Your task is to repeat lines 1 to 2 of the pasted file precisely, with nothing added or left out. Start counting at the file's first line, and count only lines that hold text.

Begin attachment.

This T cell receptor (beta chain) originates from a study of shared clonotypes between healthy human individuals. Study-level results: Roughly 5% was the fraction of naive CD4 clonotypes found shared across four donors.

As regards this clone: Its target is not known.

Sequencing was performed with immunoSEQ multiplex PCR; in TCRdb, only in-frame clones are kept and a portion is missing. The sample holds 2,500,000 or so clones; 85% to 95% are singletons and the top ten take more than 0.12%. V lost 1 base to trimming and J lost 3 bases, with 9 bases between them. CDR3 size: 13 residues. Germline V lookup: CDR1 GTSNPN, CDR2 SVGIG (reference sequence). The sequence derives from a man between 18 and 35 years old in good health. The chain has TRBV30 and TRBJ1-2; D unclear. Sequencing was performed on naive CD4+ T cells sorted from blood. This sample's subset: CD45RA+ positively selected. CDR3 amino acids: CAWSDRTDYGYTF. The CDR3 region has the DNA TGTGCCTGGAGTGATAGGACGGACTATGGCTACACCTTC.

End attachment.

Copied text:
This T cell receptor (beta chain) originates from a study of shared clonotypes between healthy human individuals. Study-level results: Roughly 5% was the fraction of naive CD4 clonotypes found shared across four donors.

As regards this clone: Its target is not known.